John Lichfield For Members

OPINION: Macron must earn the role of '21st-century Churchill'

John Lichfield
John Lichfield - [email protected]
OPINION: Macron must earn the role of '21st-century Churchill'
French President Emmanuel Macron delivers a speech in Prague, on March 5, 2024. Photo by Ludovic MARIN / AFP

French president Emmanuel Macron sees parallels between the current Ukraine situation and the Munich conference of 1938 - but if he wants to take on the role of the modern Winston Churchill, he will first need to earn the trust of his Nato allies, argues John Lichfield.


There was puzzlement last week when President Emmanuel Macron raised the possibility of direct action by Nato to prevent a Russian victory in Ukraine.

Had the President meant what he said? Was he really preparing political and public opinion for the possibility of a Russia-Nato war? Why make such a dramatic shift in policy in unscripted comments at the end of a press conference?

After Macron’s follow-up comments during a visit to Prague on Tuesday, the position was clearer. The French President, who was once accused of being soft on Russia, is now the self-appointed leader of the hawk faction in the western alliance.

“We are definitely approaching a moment in our Europe where there will be no place for cowards,” he told an audience of French ex-pats in Prague. “No one wants to face up to imminent calamities… but we have to be on the right side of history with all of the courage that that implies”.


Russian ambitions had, Macron said, become “unstoppable”. Sooner or later, the west would have to stand by its pledge, or its boast, that Russia will not be allowed to win the Ukraine war.

In an interview with Le Monde last week, the French foreign minister, Stéphane Séjourné, compared March 2024 to September 1938. By appeasing Hitler and abandoning Czechoslovakia in Munich, Britain and France had hoped to avoid war. Instead they made an even more terrible war inevitable.

“We are probably at a tipping point,” Séjourné said. Western countries must make a bigger effort to help Ukraine defeat Russia now or pay a calamitous economic and military price to prevent Russian domination in the future.

In other words, for Vladimir Putin, read Adolf Hitler. For Emmanuel Macron, read Winston Churchill. For Neville Chamberlain, read Olaf Scholz.

The cautious German Chancellor was incensed last week by Macron’s “boots-on-the-ground” appeal. One can only imagine what he will think of Macron’s “no time for cowards”.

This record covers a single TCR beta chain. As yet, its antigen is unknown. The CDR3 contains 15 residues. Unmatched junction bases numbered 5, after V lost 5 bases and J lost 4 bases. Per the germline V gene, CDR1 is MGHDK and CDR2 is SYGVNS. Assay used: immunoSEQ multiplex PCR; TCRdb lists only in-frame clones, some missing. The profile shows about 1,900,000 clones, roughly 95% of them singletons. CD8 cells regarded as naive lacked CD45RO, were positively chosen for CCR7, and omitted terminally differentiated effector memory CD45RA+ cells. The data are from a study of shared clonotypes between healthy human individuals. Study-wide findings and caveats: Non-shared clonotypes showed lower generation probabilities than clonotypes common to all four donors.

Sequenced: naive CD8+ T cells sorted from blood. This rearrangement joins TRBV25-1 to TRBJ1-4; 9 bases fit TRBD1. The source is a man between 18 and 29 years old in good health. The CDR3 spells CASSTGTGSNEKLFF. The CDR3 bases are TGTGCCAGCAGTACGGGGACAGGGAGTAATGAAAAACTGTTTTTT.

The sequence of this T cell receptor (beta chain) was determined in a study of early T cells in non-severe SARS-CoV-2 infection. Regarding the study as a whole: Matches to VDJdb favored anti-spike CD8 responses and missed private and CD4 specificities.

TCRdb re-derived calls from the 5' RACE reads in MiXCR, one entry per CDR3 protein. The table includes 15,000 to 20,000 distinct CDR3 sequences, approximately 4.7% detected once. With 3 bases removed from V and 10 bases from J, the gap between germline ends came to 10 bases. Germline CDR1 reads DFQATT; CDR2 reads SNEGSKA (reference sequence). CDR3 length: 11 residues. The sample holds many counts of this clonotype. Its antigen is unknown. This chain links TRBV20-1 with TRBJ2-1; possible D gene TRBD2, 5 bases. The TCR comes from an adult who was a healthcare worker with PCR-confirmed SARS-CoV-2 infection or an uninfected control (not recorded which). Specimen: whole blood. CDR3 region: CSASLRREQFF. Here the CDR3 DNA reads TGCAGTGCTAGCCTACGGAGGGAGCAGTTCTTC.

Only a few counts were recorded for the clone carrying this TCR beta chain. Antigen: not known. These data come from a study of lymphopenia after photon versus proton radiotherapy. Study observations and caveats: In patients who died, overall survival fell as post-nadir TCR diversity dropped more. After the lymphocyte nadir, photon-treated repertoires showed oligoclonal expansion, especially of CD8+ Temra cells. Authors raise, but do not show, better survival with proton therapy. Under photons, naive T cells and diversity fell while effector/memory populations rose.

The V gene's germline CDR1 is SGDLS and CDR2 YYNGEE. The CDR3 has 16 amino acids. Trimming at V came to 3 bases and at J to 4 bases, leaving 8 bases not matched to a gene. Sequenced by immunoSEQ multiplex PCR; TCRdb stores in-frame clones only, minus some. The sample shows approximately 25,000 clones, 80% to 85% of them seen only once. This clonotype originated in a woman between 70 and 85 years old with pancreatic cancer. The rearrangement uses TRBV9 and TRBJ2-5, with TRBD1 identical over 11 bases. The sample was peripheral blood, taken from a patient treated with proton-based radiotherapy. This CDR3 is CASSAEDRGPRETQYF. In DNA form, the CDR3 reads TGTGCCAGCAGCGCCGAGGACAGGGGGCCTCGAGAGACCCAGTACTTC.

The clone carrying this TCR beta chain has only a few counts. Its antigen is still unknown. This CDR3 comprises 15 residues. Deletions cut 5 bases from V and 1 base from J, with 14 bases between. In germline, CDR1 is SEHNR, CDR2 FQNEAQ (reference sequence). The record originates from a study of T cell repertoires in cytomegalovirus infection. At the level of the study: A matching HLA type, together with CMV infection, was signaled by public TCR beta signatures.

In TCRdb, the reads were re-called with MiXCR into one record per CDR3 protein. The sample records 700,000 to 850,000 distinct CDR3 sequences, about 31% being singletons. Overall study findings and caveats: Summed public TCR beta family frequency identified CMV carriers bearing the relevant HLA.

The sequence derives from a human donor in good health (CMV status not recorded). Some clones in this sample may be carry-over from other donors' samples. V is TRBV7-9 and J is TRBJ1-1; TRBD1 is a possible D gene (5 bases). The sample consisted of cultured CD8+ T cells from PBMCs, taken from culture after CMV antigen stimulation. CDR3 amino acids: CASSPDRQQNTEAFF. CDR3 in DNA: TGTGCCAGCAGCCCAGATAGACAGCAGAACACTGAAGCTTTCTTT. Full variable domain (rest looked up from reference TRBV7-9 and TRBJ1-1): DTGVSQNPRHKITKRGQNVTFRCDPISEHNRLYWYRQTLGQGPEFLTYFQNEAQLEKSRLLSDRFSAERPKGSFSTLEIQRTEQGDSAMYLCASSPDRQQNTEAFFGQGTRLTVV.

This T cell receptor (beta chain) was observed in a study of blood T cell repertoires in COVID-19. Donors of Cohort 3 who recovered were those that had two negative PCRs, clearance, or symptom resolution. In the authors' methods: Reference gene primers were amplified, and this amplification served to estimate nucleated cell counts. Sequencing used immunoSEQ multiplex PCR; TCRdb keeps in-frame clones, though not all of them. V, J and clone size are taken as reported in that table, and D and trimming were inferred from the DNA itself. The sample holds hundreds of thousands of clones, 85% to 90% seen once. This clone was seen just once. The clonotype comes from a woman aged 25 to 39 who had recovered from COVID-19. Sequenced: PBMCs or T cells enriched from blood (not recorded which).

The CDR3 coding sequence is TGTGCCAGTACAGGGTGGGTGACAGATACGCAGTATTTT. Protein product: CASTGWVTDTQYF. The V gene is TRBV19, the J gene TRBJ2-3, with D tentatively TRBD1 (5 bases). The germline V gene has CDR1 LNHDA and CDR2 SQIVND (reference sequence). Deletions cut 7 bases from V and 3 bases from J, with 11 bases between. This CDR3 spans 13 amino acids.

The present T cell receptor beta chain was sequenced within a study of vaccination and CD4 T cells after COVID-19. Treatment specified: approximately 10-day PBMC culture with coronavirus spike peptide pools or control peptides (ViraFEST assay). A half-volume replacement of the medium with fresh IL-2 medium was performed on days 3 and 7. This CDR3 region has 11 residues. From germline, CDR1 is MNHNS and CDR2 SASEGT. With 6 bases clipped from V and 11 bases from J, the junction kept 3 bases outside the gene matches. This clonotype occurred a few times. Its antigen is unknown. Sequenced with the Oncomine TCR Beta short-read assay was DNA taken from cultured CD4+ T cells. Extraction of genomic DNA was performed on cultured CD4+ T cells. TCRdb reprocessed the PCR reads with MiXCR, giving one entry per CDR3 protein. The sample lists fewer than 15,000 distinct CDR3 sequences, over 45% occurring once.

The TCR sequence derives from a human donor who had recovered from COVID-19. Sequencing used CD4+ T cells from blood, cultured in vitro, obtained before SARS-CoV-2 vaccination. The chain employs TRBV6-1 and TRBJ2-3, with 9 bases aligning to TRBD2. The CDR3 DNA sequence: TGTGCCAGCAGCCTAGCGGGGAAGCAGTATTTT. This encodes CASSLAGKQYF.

Does this history lesson make sense? The facts of Munich are disputed by historians to this day. Some argue that Neville Chamberlain and Edouard Daladier might have prevented war in 1939 if they had threatened war in 1938. That appears to be Macron’s interpretation of events – then and now.

He has summoned a conference of the leaders of all French parliamentary parties on Thursday to explain why he has upended Nato doctrine of arms-length war in Ukraine. He will seek the advice of two former presidents, Nicolas Sarkozy and François Hollande, on Wednesday.  

What is Macron up to? Does he really want to send French and other combat troops into Ukraine? It appears not.

The present simplistic Nato position – we will go so far and no further - is a gift to Russia, Macron argued in Prague. Better to keep Vladimir Putin guessing with “strategic ambiguity”.

Better to leave open the possibility that Nato countries will, if necessary, send troops into Ukraine, at least in limited back-up roles. Better to rattle sabres than to subside into “defeatism”.


There are three problems with this approach.

First, it has produced strategic confusion as much as strategic ambiguity.

After Macron’s original comments at an Elysée press conference, senior French officials - including foreign minister Séjourné - explained that any boots on the ground would be very limited: trainers and technicians and mine-clearers but not frontline troops.

But that is not what Macron actually said. He said: “In a dynamic situation, nothing should be ruled out. We’ll do everything necessary so that Russia cannot win this war.”

Secondly, Macron seems to have done little to prepare other Nato countries for such a radical change in policy. The suggested new approach emerged in answer to one of the final questions at a press conference.

Thirdly, with the US distracted and divided, Macron wants to fill the leadership vacuum in Europe. But the right to leadership has to be earned.